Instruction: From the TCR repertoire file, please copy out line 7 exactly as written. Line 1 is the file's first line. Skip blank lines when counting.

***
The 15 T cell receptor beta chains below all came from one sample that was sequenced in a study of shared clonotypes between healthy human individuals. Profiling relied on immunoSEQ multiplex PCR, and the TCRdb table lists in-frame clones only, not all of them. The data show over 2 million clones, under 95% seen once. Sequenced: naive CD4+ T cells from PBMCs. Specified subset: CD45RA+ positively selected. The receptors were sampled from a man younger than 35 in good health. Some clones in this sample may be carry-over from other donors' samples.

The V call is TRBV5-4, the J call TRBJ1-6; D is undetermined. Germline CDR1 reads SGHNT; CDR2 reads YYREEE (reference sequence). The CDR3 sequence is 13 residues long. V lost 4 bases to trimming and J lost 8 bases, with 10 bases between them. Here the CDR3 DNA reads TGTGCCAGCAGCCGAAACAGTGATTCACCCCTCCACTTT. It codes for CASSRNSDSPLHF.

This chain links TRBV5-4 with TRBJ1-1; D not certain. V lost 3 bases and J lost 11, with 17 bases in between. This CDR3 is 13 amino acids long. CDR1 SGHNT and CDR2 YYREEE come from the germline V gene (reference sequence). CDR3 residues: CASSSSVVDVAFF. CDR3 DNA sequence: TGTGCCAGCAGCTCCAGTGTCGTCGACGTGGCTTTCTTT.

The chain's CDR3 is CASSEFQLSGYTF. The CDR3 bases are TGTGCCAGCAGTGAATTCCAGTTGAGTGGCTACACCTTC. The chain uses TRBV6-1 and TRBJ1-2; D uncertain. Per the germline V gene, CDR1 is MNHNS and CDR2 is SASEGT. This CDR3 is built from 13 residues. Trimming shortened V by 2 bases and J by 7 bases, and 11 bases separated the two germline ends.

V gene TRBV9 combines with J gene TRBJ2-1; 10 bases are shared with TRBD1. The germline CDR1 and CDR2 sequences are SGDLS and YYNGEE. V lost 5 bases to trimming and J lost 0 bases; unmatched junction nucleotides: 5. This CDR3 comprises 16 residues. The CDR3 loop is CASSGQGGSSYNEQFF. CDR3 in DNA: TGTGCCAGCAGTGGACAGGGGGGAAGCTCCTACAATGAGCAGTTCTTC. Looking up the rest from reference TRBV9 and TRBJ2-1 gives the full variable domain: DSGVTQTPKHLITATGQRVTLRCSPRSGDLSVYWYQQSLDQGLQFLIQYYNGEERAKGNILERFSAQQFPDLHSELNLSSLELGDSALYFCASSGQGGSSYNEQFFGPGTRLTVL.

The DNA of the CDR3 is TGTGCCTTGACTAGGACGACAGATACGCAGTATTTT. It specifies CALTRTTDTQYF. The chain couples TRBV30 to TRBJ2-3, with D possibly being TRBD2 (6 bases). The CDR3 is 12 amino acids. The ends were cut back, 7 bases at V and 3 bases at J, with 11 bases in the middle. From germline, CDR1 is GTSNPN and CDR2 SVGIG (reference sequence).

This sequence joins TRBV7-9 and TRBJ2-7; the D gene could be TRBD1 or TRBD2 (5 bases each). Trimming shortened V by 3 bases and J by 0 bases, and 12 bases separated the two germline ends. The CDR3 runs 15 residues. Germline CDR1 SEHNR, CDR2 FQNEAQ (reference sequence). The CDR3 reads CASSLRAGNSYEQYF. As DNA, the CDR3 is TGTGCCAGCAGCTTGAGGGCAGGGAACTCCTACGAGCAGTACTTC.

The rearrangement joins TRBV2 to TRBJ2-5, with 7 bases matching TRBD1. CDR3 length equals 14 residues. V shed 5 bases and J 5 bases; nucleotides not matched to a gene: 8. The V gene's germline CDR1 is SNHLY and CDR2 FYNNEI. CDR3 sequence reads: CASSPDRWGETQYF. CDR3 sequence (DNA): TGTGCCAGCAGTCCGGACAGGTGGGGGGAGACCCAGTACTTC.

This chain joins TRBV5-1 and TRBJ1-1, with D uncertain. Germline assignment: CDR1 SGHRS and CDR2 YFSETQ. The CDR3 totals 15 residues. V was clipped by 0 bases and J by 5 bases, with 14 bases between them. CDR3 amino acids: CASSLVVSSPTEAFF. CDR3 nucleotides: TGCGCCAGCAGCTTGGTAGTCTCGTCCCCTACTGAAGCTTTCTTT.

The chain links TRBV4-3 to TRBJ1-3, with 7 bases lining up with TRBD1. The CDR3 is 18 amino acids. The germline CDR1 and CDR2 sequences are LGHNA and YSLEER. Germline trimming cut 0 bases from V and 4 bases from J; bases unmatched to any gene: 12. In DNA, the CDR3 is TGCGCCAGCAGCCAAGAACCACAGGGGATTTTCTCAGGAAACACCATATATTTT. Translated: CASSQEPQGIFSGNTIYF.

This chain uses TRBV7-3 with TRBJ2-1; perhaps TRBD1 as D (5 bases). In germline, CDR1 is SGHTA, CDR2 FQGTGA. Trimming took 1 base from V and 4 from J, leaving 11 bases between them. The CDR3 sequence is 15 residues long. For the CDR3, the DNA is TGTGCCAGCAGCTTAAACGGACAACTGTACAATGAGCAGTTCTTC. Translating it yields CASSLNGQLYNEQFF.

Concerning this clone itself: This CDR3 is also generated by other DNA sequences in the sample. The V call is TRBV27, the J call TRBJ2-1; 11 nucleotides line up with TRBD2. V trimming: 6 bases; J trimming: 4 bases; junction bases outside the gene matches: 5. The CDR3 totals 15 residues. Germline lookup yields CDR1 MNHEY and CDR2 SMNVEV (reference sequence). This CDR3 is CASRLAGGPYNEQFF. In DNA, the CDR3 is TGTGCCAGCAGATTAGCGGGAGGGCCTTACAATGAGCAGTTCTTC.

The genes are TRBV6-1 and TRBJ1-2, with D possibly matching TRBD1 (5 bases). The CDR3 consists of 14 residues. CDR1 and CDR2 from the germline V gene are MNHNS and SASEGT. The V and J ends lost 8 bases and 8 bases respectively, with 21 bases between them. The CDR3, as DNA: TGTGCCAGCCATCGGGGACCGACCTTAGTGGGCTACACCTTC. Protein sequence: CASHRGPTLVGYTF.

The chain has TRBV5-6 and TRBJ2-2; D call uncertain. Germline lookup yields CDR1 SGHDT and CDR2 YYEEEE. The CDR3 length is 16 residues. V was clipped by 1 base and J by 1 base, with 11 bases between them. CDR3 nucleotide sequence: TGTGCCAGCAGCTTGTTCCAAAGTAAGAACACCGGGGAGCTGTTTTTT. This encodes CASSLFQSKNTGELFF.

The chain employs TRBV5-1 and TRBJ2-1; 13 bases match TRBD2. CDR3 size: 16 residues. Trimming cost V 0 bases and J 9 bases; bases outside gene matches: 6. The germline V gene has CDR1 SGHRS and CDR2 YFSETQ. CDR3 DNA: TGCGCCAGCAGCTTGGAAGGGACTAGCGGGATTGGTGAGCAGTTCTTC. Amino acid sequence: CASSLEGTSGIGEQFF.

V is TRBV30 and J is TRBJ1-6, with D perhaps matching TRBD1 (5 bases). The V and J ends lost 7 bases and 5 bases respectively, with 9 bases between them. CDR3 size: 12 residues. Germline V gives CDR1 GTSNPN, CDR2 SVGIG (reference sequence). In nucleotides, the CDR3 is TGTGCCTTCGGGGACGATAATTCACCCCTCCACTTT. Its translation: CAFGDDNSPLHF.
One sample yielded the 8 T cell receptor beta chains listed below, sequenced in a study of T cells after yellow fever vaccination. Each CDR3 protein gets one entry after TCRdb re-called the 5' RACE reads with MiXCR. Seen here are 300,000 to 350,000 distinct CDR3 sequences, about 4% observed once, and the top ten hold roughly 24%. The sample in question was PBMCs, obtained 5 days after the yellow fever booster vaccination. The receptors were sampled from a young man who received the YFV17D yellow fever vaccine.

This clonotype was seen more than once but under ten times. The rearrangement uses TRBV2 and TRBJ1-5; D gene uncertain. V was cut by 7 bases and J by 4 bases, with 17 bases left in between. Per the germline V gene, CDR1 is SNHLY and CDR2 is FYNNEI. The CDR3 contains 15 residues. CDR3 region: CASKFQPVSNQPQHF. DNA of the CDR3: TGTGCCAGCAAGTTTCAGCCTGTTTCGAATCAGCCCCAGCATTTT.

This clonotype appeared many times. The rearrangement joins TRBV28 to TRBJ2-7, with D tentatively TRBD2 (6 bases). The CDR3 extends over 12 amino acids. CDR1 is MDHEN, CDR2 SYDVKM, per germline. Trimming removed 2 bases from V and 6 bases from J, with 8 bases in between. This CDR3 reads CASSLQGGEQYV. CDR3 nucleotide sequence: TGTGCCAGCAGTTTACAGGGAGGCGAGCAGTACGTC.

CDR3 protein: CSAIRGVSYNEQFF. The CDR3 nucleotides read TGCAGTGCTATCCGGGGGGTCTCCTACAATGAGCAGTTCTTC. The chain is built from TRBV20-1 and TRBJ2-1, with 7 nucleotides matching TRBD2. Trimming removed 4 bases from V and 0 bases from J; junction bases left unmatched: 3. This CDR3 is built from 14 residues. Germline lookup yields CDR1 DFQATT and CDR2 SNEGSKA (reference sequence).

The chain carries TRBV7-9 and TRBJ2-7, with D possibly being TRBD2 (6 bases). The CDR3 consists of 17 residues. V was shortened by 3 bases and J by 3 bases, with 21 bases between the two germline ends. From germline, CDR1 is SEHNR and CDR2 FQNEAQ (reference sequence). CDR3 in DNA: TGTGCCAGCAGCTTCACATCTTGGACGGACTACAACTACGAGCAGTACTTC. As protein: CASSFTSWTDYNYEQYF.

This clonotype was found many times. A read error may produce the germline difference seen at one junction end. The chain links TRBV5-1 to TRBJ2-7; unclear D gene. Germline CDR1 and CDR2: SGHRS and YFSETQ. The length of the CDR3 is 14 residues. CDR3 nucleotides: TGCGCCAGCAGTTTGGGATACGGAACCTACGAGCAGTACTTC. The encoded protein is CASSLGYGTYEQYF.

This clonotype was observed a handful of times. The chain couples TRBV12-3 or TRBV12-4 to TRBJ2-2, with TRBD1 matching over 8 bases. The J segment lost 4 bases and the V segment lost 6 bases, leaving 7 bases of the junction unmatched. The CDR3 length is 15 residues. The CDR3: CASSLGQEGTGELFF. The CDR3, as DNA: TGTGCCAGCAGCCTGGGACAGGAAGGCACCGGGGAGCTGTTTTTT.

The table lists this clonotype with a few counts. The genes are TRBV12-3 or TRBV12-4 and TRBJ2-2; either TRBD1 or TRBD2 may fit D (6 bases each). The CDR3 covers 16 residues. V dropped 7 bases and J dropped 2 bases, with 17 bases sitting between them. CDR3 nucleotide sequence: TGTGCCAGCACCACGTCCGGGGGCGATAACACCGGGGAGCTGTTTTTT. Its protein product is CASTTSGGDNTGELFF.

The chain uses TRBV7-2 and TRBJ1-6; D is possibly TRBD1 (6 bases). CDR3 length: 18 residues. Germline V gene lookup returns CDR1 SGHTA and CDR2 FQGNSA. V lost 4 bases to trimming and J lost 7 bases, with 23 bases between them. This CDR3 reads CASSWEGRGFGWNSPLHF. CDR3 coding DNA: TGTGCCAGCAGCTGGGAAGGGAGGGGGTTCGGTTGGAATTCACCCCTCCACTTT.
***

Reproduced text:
This sequence joins TRBV7-9 and TRBJ2-7; the D gene could be TRBD1 or TRBD2 (5 bases each). Trimming shortened V by 3 bases and J by 0 bases, and 12 bases separated the two germline ends. The CDR3 runs 15 residues. Germline CDR1 SEHNR, CDR2 FQNEAQ (reference sequence). The CDR3 reads CASSLRAGNSYEQYF. As DNA, the CDR3 is TGTGCCAGCAGCTTGAGGGCAGGGAACTCCTACGAGCAGTACTTC.